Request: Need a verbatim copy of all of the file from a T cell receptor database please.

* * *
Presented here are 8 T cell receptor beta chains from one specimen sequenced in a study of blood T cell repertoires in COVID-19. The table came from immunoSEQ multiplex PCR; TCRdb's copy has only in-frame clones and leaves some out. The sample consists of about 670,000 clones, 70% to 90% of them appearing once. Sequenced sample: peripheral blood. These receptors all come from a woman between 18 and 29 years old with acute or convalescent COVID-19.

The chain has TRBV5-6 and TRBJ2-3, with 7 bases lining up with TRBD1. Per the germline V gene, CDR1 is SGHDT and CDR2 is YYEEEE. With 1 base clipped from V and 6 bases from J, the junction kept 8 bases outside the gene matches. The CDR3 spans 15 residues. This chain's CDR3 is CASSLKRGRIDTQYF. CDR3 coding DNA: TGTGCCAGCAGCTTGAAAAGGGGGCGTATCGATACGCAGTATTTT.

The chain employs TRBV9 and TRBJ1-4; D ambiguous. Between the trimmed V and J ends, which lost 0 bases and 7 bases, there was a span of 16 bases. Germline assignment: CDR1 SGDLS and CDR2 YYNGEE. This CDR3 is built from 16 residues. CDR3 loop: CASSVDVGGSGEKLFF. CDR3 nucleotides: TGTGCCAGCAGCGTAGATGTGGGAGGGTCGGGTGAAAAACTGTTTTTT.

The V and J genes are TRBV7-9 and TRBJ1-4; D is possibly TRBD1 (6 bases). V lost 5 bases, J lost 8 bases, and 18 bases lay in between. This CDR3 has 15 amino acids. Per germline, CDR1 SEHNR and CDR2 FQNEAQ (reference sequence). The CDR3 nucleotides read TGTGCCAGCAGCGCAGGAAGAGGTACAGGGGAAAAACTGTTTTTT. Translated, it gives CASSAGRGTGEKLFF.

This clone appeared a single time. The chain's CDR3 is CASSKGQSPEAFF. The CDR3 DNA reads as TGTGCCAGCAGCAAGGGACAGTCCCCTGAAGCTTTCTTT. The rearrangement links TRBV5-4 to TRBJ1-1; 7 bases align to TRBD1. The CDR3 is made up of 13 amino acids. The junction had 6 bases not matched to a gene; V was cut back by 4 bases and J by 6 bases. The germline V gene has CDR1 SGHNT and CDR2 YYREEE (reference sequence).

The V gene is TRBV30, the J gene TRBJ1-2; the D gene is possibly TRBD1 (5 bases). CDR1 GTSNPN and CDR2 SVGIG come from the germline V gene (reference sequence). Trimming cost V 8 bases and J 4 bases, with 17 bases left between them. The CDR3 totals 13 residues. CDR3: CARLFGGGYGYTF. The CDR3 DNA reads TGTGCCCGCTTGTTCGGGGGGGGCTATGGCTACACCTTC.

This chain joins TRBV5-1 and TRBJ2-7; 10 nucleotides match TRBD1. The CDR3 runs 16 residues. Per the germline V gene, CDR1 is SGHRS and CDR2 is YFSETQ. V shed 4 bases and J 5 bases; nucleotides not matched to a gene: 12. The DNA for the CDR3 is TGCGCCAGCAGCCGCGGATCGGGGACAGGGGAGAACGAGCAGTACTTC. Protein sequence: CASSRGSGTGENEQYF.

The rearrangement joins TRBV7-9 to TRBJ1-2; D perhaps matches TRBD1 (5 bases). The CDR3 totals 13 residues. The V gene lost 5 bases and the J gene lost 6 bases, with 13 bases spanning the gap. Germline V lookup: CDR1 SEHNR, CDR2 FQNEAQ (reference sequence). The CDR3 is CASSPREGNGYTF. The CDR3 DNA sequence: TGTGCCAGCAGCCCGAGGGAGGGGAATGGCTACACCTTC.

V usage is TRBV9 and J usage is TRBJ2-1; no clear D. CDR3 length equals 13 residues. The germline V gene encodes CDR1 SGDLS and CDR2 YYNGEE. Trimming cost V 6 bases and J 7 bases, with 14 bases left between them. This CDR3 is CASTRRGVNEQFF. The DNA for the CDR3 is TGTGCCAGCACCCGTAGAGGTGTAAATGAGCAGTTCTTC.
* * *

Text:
Presented here are 8 T cell receptor beta chains from one specimen sequenced in a study of blood T cell repertoires in COVID-19. The table came from immunoSEQ multiplex PCR; TCRdb's copy has only in-frame clones and leaves some out. The sample consists of about 670,000 clones, 70% to 90% of them appearing once. Sequenced sample: peripheral blood. These receptors all come from a woman between 18 and 29 years old with acute or convalescent COVID-19.

The chain has TRBV5-6 and TRBJ2-3, with 7 bases lining up with TRBD1. Per the germline V gene, CDR1 is SGHDT and CDR2 is YYEEEE. With 1 base clipped from V and 6 bases from J, the junction kept 8 bases outside the gene matches. The CDR3 spans 15 residues. This chain's CDR3 is CASSLKRGRIDTQYF. CDR3 coding DNA: TGTGCCAGCAGCTTGAAAAGGGGGCGTATCGATACGCAGTATTTT.

The chain employs TRBV9 and TRBJ1-4; D ambiguous. Between the trimmed V and J ends, which lost 0 bases and 7 bases, there was a span of 16 bases. Germline assignment: CDR1 SGDLS and CDR2 YYNGEE. This CDR3 is built from 16 residues. CDR3 loop: CASSVDVGGSGEKLFF. CDR3 nucleotides: TGTGCCAGCAGCGTAGATGTGGGAGGGTCGGGTGAAAAACTGTTTTTT.

The V and J genes are TRBV7-9 and TRBJ1-4; D is possibly TRBD1 (6 bases). V lost 5 bases, J lost 8 bases, and 18 bases lay in between. This CDR3 has 15 amino acids. Per germline, CDR1 SEHNR and CDR2 FQNEAQ (reference sequence). The CDR3 nucleotides read TGTGCCAGCAGCGCAGGAAGAGGTACAGGGGAAAAACTGTTTTTT. Translated, it gives CASSAGRGTGEKLFF.

This clone appeared a single time. The chain's CDR3 is CASSKGQSPEAFF. The CDR3 DNA reads as TGTGCCAGCAGCAAGGGACAGTCCCCTGAAGCTTTCTTT. The rearrangement links TRBV5-4 to TRBJ1-1; 7 bases align to TRBD1. The CDR3 is made up of 13 amino acids. The junction had 6 bases not matched to a gene; V was cut back by 4 bases and J by 6 bases. The germline V gene has CDR1 SGHNT and CDR2 YYREEE (reference sequence).

The V gene is TRBV30, the J gene TRBJ1-2; the D gene is possibly TRBD1 (5 bases). CDR1 GTSNPN and CDR2 SVGIG come from the germline V gene (reference sequence). Trimming cost V 8 bases and J 4 bases, with 17 bases left between them. The CDR3 totals 13 residues. CDR3: CARLFGGGYGYTF. The CDR3 DNA reads TGTGCCCGCTTGTTCGGGGGGGGCTATGGCTACACCTTC.

This chain joins TRBV5-1 and TRBJ2-7; 10 nucleotides match TRBD1. The CDR3 runs 16 residues. Per the germline V gene, CDR1 is SGHRS and CDR2 is YFSETQ. V shed 4 bases and J 5 bases; nucleotides not matched to a gene: 12. The DNA for the CDR3 is TGCGCCAGCAGCCGCGGATCGGGGACAGGGGAGAACGAGCAGTACTTC. Protein sequence: CASSRGSGTGENEQYF.

The rearrangement joins TRBV7-9 to TRBJ1-2; D perhaps matches TRBD1 (5 bases). The CDR3 totals 13 residues. The V gene lost 5 bases and the J gene lost 6 bases, with 13 bases spanning the gap. Germline V lookup: CDR1 SEHNR, CDR2 FQNEAQ (reference sequence). The CDR3 is CASSPREGNGYTF. The CDR3 DNA sequence: TGTGCCAGCAGCCCGAGGGAGGGGAATGGCTACACCTTC.

V usage is TRBV9 and J usage is TRBJ2-1; no clear D. CDR3 length equals 13 residues. The germline V gene encodes CDR1 SGDLS and CDR2 YYNGEE. Trimming cost V 6 bases and J 7 bases, with 14 bases left between them. This CDR3 is CASTRRGVNEQFF. The DNA for the CDR3 is TGTGCCAGCACCCGTAGAGGTGTAAATGAGCAGTTCTTC.